Regulatory agencies are releasing new standards that bolster industrial energy efficiency and boost global sustainability efforts. In the US, for example, the U.S. Department of Energy estimates that the National Electrical Manufacturers Association (NEMA) premium-efficiency motor program will save 5.8 terawatts of electricity and prevent the release of nearly 80 million metric tons of carbon into the atmosphere over the next ten years. This is equivalent to keeping 16 million cars off the road.
In Europe, the European Committee for Electrotechnical Standardization (CENELEC) has released the EN50598 standard which assesses power drive systems and makes recommendations for designing more environmentally friendly power applications. In addition to that, the standard was also adopted by International Electrotechnical Commission (IEC) under international standard IEC 61800-9-2:2017. This focuses on system-wide efficiency on top of traditional individual component efficiency.The subsystems targeted by EN50598-2 include complete drive modules, or CDMs (made up of a frequency inverter, a feeding section, a basic drive module and auxiliaries), and power drive systems or PDSs (made up of the complete drive module plus a motor). Per the standard, “auxiliaries” refer to devices such as output filters and line chokes.
IE (international efficiency) classifications for the CDMs are defined by comparing the total power loss of the CDM at 90 % of the output voltage to 100 % of the torque-generating current of what is identified as a “reference CDM”.
The PDSs have their own classifications referred to as IES (the collation of IE levels of motors and CDMs). As with CDMs, a reference PDS (RPDS) is introduced by the standard. The RPDS allows the comparison of the energy consumption of an average technology PDS at eight pre-defined operating points. IES classes are determined by comparing the power losses of the PDS in question with the RPDS values.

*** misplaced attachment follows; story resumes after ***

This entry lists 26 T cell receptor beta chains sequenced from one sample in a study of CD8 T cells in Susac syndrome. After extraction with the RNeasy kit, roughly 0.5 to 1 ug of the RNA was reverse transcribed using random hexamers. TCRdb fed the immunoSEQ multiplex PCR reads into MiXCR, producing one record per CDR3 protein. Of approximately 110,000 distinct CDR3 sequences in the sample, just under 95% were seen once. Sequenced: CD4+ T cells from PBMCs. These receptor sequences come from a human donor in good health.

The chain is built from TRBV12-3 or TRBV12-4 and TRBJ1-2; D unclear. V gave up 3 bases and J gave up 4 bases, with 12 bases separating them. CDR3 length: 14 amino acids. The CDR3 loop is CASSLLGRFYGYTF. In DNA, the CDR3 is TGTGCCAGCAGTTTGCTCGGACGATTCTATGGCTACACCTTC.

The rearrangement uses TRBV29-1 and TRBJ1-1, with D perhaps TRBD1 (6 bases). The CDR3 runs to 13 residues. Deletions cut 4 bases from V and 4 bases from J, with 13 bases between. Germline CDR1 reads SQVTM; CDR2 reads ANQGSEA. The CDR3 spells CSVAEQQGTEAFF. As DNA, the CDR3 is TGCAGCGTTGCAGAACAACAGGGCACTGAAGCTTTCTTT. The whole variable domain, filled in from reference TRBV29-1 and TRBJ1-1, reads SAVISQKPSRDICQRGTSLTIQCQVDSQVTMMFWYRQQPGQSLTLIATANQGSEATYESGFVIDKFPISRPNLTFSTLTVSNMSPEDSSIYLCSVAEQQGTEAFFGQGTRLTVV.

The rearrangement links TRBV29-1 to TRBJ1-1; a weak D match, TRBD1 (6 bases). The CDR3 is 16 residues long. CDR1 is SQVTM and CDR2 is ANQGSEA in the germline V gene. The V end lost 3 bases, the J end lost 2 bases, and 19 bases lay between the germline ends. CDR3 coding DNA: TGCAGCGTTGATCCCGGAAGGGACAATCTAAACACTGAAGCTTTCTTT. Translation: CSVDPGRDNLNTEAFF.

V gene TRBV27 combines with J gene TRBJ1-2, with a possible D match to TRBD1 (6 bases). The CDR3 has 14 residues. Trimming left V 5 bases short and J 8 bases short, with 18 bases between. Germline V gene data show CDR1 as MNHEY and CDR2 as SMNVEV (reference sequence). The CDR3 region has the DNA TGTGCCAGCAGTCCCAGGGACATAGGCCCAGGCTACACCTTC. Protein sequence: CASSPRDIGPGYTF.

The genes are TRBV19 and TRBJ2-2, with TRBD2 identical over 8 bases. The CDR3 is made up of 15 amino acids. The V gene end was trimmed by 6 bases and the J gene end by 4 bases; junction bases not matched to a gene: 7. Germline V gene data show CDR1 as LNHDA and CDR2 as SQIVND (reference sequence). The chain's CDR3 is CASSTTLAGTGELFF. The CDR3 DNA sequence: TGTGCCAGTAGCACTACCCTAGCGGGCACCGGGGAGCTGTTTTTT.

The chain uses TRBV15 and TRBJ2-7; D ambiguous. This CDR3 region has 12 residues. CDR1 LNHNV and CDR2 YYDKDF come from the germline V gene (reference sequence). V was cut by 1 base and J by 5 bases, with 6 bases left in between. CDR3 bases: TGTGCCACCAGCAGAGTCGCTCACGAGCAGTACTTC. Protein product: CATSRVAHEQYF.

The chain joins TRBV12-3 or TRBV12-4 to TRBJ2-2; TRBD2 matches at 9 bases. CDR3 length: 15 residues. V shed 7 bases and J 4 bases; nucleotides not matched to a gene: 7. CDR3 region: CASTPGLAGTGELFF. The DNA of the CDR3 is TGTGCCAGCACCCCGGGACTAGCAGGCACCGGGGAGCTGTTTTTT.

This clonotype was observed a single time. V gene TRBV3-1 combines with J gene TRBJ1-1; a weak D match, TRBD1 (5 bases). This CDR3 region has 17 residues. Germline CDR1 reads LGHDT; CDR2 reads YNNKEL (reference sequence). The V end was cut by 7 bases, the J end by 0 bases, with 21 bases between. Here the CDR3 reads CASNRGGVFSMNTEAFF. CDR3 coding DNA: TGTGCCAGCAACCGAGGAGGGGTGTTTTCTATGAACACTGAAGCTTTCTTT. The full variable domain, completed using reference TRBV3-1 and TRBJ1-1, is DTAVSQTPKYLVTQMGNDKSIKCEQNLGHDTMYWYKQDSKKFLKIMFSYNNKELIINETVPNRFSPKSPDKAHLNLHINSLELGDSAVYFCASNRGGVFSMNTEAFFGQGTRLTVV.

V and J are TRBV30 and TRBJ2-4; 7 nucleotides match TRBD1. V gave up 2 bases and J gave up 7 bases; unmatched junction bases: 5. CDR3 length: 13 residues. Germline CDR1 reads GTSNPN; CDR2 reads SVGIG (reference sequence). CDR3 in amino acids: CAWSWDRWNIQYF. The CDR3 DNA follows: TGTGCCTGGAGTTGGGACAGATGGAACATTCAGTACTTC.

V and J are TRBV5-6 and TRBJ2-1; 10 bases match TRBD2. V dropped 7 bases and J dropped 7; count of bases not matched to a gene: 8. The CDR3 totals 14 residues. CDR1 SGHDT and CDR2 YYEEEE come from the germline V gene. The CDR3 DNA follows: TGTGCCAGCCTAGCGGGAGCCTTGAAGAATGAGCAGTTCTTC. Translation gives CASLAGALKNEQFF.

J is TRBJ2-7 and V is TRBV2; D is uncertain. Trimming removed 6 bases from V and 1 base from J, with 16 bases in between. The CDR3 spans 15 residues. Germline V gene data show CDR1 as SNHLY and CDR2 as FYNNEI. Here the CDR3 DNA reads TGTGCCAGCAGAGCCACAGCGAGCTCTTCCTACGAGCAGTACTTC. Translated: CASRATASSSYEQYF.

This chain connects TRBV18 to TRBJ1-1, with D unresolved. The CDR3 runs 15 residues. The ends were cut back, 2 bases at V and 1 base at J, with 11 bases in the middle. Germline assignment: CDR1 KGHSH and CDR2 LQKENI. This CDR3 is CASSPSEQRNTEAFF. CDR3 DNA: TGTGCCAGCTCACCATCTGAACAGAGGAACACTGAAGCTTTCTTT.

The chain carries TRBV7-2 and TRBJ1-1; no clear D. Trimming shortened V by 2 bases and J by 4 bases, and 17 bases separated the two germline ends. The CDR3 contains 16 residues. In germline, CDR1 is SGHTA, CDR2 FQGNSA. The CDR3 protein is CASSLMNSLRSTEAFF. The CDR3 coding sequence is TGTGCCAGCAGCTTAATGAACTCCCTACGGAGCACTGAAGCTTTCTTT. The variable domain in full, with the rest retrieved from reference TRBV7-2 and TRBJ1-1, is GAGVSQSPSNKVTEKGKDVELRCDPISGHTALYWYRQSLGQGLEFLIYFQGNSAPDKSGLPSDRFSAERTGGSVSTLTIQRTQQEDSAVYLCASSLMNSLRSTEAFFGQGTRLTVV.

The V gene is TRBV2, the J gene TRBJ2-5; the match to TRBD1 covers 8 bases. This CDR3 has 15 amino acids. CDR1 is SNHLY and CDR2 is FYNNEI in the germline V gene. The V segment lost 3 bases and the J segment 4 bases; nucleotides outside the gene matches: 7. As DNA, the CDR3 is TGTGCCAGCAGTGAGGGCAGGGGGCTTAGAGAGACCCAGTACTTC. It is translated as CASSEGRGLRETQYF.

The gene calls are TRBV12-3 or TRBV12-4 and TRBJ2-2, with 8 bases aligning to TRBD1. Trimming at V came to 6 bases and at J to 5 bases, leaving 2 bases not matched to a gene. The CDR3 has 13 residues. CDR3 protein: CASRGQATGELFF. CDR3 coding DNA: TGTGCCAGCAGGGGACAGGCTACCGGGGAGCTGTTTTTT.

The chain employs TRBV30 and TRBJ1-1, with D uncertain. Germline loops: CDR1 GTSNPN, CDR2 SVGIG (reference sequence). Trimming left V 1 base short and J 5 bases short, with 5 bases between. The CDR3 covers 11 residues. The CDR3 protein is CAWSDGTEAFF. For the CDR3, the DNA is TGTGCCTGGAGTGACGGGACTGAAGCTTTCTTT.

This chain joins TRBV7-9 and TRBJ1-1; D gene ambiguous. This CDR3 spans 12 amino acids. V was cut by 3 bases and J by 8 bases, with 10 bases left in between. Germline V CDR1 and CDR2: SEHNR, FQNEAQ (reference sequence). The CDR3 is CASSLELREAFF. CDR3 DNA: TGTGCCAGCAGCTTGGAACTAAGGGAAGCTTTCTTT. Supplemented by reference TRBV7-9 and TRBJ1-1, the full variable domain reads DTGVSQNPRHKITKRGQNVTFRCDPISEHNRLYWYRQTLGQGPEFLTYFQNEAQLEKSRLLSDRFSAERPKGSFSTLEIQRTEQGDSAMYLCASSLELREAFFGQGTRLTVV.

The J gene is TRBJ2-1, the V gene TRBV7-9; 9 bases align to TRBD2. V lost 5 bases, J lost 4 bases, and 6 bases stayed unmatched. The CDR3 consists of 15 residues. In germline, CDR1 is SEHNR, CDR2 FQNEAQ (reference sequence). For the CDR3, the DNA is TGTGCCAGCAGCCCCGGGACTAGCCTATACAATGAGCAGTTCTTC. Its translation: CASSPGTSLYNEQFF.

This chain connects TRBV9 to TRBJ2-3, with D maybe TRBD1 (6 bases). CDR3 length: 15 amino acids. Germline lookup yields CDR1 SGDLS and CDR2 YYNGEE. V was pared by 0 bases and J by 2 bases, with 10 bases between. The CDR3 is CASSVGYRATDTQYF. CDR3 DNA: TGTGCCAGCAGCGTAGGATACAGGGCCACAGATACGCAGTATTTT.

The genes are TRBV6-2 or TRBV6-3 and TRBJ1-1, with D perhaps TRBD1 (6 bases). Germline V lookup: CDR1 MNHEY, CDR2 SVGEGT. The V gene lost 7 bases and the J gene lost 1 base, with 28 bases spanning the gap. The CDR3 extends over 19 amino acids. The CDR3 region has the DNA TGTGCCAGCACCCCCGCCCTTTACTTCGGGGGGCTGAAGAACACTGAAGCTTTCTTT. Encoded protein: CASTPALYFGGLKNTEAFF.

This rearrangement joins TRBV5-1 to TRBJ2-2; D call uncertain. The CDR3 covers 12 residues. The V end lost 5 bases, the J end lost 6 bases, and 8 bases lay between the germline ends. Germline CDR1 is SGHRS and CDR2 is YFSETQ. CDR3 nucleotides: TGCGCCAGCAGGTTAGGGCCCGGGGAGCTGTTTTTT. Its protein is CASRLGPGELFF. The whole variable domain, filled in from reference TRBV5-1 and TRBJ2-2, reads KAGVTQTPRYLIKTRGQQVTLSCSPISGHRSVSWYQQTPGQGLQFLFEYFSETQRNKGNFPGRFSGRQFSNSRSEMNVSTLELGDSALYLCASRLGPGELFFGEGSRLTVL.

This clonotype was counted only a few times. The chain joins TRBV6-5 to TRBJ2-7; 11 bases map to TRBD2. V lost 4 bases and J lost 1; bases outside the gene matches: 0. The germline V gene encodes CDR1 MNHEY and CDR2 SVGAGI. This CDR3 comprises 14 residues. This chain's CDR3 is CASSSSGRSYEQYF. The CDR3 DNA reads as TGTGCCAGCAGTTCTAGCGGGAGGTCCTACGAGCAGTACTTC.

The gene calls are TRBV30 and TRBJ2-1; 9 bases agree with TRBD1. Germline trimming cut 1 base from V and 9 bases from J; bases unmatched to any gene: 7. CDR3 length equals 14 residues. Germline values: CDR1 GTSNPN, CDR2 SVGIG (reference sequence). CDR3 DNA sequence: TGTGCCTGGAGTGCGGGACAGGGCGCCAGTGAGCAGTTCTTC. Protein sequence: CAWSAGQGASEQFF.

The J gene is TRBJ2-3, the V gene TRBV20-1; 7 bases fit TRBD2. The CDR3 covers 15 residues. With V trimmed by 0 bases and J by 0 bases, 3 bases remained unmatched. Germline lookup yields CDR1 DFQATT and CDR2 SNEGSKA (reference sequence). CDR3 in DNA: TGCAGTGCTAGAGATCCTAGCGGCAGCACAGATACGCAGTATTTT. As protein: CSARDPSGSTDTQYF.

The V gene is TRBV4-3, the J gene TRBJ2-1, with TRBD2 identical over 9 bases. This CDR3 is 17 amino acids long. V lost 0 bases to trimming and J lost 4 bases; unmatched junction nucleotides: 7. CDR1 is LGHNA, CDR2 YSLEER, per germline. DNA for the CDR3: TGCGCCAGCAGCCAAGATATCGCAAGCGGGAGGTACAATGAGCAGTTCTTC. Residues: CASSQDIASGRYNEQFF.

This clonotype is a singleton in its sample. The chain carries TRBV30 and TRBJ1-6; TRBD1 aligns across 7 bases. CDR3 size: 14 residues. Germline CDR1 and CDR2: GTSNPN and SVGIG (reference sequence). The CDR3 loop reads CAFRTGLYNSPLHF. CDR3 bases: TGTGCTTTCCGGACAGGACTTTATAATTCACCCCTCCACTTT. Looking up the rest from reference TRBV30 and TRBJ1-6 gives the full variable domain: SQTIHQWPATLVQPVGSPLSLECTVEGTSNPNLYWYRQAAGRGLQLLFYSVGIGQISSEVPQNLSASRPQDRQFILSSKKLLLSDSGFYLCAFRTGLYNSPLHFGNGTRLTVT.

Other directives such as the European Commission’s Ecodesign recommendations are, as of January 2017, altering minimum efficiency requirements for motors. Motors with rated outputs of 0.75 – 375 kW must meet IE3 (premium efficiency) levels or must be equipped with a Variable Speed Drive (VSD) if they are at IE2 (high efficiency) levels. Pump manufacturers have started to equip their systems with these higher efficiency motors and they expect Service-oriented Drive (SOD) manufacturers to help enable simpler operation of asynchronous, permanent-magnet and synchronous reluctance motors.
Practical implementation of high efficiency approaches
Pumps and motors connected to drives are primary targets for efficiency improvements. In fact, energy costs represent 40% of the Total Cost of Ownership (TCO) of a typical pump. Technologies such as Variable Speed Drives (VSD) and Service Oriented Drives (SOD) offer significant potential for reducing the energy consumption of pump and motor systems.
When connected to motors and pumps, VSDs are more efficient than traditional fixed speed driven equipment. VSDs adjust to the environmental need, thereby slowing down or speeding up when pre-defined and dynamic conditions trigger the required changes and reducing energy consumption.
The latest VSD iteration, the Services Oriented Drive (SOD), comes with added intelligence which allows for embedded energy and asset management services capabilities. SODs can measure energy consumption of driven equipment (motors and pumps) and monitor performance of those assets. They can also improve energy performance through adjustment of operational parameters, and can record the data for analysis. With respect to pumps, the SODs measure the power consumption and pump characteristic curves (such as head-flow) which allows for tracking of operating pump efficiency vis-à-vis the pump’s Best Efficiency Point (BEP).
SODs also bring configuration facility to the user and let them control multiple-pump systems in an efficient way to avoid extra energy consumption, vibrations and unnecessary pressure buildups.
An SOD can run the optimal number of pumps at the necessary speed to meet the demand of the pumping system and maintain the lowest possible power consumption (working closest to the System BEP) by minimizing Specific Energy Consumption KPI. This KPI is basically the energy consumed per water pumped (kWh / m3).
As SODs have advanced user interfaces, equipment performance can be monitored via a local control panel or even via a mobile device remotely. This helps simplify the maintenance process. The SODs perform advanced asset diagnostics which helps to drive optimized predictive maintenance strategies. Asset performance of the drive, motor and pumps are all monitored. The possibility of performing true predictive maintenance helps replace what needs replacing without incurring unanticipated downtime, saving hundreds of hours and tens of thousands of dollars per year.
To learn more about the integration of SODs in multi-pump environments, download any of the following Schneider Electric Application Notes: